Conrad: Yeah, change management, someone should teach a course on this one. I think this is the core thing. You and I, we’re always selling our technology, and at the core of our pitch is, “Hey, we’re going to help you be more efficient.” But then after we sign that contract, we’re all happy about it, we always kind of have that collective you hold your breath a little bit being like, “Ooh, I hope they adopt this thing correctly.” And adoption’s a two-way street. I’ve been a firm believer that it really starts at the leadership course. So when you have a customer, or you’re director, VP, CEO, COO, or whoever it is at the staffing firm, it’s about making sure that you have the right processes in place, but then you’re holding people accountable to that, holding yourself accountable to that, and you are making sure that, say, you’re just not trying to solve this problem and moving on to the next. It’s like, “Hey, what’s our 180-day strategy? What are we doing in terms of measuring success? Have we defined what success is?”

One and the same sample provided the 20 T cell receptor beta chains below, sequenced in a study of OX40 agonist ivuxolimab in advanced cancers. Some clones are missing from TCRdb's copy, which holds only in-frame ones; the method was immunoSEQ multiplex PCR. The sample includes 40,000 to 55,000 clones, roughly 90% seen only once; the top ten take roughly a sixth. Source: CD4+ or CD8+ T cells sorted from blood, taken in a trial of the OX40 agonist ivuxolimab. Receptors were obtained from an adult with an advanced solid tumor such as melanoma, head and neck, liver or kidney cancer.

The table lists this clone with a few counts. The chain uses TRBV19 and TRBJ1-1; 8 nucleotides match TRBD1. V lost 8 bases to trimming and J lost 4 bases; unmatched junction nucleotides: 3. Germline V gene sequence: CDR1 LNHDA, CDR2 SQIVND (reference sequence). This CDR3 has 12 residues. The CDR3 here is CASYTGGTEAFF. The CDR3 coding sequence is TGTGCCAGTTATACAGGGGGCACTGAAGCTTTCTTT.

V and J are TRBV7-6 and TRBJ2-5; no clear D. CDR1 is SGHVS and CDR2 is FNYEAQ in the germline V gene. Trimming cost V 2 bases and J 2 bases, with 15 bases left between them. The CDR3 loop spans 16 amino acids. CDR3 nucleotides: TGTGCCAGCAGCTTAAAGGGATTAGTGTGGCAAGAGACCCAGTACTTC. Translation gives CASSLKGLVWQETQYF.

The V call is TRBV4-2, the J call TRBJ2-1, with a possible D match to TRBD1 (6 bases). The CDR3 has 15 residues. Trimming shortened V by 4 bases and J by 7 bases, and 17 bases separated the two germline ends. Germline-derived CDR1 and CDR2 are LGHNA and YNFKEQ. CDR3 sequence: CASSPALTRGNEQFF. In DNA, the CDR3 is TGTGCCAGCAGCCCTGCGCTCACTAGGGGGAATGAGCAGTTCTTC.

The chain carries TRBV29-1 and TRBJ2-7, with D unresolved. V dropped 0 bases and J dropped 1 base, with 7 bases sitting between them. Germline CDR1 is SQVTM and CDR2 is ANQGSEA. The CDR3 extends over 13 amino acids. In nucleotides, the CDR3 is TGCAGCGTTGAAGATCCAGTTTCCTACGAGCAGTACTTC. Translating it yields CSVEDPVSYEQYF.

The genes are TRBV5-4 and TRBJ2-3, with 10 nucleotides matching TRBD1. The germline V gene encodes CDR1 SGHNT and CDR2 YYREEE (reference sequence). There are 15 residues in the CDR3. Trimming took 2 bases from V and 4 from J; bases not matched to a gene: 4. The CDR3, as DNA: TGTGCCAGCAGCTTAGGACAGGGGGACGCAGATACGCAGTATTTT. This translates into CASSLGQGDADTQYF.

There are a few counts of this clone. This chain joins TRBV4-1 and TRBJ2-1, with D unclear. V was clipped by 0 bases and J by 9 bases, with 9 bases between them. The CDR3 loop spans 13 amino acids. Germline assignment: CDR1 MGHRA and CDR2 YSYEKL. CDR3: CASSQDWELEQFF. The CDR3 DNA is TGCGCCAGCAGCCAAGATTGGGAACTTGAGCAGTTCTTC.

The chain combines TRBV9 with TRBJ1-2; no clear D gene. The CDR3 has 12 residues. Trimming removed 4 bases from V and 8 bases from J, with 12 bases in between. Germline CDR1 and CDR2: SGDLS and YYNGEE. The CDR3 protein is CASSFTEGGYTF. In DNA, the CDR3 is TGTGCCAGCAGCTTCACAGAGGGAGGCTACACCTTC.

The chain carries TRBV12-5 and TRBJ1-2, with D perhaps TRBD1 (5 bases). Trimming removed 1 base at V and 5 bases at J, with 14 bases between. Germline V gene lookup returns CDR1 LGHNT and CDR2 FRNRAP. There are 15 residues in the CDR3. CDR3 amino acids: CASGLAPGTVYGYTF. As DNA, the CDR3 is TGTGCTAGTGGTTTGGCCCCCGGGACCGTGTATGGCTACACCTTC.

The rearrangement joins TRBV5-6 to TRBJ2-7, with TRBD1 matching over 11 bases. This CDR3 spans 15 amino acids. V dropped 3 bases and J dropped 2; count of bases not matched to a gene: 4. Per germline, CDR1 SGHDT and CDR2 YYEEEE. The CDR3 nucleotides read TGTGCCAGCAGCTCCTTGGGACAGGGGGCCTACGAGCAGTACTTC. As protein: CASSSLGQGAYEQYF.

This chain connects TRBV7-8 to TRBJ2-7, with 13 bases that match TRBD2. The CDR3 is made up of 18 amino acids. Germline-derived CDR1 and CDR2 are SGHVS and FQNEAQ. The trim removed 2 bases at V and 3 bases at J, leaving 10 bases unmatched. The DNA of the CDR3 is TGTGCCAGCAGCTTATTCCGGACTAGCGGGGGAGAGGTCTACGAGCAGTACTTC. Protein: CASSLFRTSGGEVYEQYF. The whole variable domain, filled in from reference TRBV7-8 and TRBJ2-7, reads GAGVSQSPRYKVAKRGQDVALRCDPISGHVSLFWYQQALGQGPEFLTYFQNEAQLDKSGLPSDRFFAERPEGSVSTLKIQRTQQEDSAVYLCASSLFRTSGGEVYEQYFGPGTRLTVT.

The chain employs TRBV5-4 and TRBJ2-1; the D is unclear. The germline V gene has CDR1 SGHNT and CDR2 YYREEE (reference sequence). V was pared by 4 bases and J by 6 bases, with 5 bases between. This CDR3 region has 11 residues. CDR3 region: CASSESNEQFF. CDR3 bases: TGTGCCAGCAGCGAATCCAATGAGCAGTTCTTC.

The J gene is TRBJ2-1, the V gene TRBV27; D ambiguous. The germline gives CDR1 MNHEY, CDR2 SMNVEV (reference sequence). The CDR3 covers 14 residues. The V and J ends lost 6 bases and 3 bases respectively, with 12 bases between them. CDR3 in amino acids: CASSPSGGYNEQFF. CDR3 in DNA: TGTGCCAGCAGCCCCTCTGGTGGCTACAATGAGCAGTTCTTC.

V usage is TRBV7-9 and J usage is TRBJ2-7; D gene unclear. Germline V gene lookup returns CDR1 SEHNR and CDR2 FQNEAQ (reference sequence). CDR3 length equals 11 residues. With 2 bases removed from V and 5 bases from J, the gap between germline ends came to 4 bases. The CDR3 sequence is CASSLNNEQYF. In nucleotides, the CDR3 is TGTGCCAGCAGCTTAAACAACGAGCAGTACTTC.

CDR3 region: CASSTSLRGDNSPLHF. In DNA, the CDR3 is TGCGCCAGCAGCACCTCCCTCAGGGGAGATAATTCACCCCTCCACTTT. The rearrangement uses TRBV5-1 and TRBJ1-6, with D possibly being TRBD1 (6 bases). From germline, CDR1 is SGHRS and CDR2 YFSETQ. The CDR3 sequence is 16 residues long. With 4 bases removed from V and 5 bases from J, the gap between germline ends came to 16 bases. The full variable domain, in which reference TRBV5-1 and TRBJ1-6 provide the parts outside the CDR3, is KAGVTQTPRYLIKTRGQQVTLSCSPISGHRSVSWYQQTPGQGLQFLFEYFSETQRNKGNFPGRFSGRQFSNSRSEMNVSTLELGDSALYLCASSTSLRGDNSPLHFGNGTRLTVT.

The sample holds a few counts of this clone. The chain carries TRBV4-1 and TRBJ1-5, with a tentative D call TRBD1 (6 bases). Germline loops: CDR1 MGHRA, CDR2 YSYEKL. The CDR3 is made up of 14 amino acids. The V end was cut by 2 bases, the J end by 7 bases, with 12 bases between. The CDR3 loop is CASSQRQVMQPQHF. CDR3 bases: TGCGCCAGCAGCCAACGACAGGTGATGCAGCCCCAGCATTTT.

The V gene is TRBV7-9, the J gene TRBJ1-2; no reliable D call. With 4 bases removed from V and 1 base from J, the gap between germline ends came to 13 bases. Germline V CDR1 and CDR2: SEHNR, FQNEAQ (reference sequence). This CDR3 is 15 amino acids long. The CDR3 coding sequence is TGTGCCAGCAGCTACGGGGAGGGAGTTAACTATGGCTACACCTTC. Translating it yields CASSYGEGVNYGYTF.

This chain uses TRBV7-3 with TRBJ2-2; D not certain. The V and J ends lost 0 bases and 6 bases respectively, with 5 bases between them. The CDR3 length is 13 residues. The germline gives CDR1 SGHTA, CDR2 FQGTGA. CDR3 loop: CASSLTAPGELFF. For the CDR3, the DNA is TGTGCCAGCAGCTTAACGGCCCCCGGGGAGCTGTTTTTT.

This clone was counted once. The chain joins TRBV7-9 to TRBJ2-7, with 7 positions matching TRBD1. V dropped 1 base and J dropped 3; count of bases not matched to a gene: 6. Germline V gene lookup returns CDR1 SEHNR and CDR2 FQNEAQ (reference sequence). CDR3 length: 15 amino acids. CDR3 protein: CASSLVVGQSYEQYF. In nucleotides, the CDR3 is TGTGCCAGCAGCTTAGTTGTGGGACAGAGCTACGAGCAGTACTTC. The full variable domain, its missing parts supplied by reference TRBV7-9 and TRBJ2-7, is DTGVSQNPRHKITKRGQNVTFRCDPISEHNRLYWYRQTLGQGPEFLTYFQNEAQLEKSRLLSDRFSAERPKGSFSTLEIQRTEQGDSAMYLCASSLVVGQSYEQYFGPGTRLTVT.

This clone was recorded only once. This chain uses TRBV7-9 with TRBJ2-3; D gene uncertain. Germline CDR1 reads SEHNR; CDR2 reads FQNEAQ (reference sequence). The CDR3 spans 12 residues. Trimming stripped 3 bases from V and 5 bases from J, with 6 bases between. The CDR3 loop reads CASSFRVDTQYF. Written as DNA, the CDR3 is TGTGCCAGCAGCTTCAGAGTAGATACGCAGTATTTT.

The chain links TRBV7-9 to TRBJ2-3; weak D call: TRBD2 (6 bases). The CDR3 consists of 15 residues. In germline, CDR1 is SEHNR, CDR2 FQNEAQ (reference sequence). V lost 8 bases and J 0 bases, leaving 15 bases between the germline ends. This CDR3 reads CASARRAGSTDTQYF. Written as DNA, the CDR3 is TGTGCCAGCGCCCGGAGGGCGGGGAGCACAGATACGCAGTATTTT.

I feel like sometimes, you probably experience it yourself, the salesperson tells you what to expect, but you yourself, as the buyer, haven’t really said, “What am I expecting out of this? Is this going to drive the extra placement that this salesperson promised?” Often not the case. And how do you measure that? So those are all the key things I always kind of look at and be like, “All right, well, how can we help our customers go through that process?” And kindly help them, like saying, “Hey, if you’re going to do this, it’s about ownership, and also it’s about leadership.”
Folwell: It might be a broken record on this one with the podcast, but the number of times I’ve seen a CEO get excited about shiny new technology, and I have done this myself, go out and buy it and then hand it to your team and say, “Look,” and the team’s like, “We don’t need another thing. We’re maxed out. That’s not the problem we’re trying to solve today.” I think that the key is, one of many things with the change management is getting buy-in across all levels of the organization and making sure that you have general excitement around it. Because if people don’t want another thing and you’re adding another thing, the adoption might not be quite as good as you want.
Conrad: Yeah, siloed decision-making. I mean, as a salesperson, you love that. You have one buyer, you talk to them.